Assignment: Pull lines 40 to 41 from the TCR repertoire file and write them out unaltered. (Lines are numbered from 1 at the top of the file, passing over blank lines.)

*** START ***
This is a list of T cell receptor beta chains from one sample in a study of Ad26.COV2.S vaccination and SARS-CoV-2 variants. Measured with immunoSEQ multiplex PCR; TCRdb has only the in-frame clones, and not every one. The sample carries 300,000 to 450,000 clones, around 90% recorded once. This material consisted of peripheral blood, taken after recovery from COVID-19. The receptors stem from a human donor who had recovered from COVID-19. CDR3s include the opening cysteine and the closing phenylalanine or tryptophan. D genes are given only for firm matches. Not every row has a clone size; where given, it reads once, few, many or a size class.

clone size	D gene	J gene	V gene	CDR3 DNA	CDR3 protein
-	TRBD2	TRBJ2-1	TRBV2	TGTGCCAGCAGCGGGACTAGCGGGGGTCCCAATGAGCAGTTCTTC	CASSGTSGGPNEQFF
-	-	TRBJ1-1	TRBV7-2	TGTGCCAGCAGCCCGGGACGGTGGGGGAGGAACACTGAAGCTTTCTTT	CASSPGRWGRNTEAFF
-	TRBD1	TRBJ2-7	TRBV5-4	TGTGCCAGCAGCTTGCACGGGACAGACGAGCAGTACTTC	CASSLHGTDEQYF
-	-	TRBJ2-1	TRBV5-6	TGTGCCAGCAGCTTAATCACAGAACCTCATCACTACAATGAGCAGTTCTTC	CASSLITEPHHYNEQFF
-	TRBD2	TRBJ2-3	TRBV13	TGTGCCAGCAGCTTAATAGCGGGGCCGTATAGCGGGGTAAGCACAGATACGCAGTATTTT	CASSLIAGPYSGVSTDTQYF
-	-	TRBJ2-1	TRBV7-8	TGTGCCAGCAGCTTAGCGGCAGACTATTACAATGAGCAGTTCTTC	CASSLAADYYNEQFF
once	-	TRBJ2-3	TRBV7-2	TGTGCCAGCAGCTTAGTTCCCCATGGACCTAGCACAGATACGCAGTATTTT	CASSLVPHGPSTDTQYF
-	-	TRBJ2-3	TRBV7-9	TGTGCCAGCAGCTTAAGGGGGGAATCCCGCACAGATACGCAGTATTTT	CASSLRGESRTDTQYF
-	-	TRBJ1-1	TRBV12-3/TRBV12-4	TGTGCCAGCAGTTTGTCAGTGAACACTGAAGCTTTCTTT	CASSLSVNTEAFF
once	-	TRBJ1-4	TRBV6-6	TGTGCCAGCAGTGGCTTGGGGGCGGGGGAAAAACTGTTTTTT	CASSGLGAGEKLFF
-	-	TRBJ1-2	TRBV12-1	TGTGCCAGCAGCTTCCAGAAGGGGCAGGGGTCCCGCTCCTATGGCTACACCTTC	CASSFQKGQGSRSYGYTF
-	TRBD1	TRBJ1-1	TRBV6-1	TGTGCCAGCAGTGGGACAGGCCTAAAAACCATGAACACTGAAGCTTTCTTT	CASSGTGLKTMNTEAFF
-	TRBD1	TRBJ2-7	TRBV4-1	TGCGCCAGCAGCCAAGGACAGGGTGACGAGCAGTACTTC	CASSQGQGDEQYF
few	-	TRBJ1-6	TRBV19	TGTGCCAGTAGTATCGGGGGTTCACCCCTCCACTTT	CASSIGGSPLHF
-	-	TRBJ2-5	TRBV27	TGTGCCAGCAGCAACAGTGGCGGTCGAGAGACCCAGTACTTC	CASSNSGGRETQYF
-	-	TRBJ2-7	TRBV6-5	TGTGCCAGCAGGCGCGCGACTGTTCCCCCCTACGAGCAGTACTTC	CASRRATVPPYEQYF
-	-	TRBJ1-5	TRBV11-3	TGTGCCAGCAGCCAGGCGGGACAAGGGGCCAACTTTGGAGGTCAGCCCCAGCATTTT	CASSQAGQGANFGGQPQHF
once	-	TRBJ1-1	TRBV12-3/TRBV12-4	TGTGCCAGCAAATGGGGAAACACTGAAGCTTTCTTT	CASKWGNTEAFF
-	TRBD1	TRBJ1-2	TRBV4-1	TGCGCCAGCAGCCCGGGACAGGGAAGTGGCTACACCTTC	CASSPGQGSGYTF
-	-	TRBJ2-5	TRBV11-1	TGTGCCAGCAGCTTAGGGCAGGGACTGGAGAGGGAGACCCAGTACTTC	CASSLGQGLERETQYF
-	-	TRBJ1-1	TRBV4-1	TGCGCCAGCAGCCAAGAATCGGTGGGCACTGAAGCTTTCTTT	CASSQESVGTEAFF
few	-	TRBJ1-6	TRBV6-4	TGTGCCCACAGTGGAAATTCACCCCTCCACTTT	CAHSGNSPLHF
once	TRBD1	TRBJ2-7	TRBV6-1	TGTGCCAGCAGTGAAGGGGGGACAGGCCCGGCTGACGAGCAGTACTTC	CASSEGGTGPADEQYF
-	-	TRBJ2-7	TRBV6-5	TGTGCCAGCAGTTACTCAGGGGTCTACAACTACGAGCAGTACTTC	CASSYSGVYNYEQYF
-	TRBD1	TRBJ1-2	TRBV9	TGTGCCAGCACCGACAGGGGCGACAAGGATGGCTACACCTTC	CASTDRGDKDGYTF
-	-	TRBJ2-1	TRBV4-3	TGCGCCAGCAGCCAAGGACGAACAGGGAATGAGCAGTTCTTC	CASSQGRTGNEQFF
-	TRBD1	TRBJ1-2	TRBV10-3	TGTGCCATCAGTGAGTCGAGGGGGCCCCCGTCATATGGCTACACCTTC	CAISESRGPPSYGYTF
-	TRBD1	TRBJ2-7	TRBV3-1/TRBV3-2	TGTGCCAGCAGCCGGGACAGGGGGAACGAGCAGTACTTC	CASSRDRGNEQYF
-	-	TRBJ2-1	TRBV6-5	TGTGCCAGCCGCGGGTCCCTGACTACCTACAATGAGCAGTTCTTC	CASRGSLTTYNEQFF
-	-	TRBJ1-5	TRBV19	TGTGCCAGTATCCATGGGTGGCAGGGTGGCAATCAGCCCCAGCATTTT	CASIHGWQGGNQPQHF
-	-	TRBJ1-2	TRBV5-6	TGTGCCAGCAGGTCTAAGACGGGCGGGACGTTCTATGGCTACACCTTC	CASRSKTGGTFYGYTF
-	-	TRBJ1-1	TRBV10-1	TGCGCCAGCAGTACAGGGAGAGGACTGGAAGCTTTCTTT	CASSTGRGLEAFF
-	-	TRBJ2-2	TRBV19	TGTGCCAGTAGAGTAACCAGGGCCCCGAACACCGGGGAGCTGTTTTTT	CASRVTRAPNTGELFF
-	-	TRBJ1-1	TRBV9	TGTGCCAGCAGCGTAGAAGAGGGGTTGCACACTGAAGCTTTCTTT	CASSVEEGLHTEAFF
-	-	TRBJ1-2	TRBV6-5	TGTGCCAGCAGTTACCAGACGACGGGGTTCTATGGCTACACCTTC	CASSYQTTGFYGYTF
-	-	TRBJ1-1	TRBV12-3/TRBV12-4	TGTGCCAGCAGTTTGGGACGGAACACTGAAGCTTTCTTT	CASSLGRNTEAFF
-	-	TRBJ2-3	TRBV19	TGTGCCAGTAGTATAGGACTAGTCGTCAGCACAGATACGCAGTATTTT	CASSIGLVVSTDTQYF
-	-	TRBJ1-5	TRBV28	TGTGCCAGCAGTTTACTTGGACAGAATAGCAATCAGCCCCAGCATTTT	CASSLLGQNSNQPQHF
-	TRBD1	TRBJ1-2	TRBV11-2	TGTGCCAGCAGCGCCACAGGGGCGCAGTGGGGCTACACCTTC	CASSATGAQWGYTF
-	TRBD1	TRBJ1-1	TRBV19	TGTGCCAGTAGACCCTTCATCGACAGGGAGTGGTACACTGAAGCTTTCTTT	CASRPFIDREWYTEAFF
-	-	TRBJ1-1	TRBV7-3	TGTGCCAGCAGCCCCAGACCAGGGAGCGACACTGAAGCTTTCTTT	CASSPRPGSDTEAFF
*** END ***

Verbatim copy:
-	-	TRBJ1-5	TRBV28	TGTGCCAGCAGTTTACTTGGACAGAATAGCAATCAGCCCCAGCATTTT	CASSLLGQNSNQPQHF
-	TRBD1	TRBJ1-2	TRBV11-2	TGTGCCAGCAGCGCCACAGGGGCGCAGTGGGGCTACACCTTC	CASSATGAQWGYTF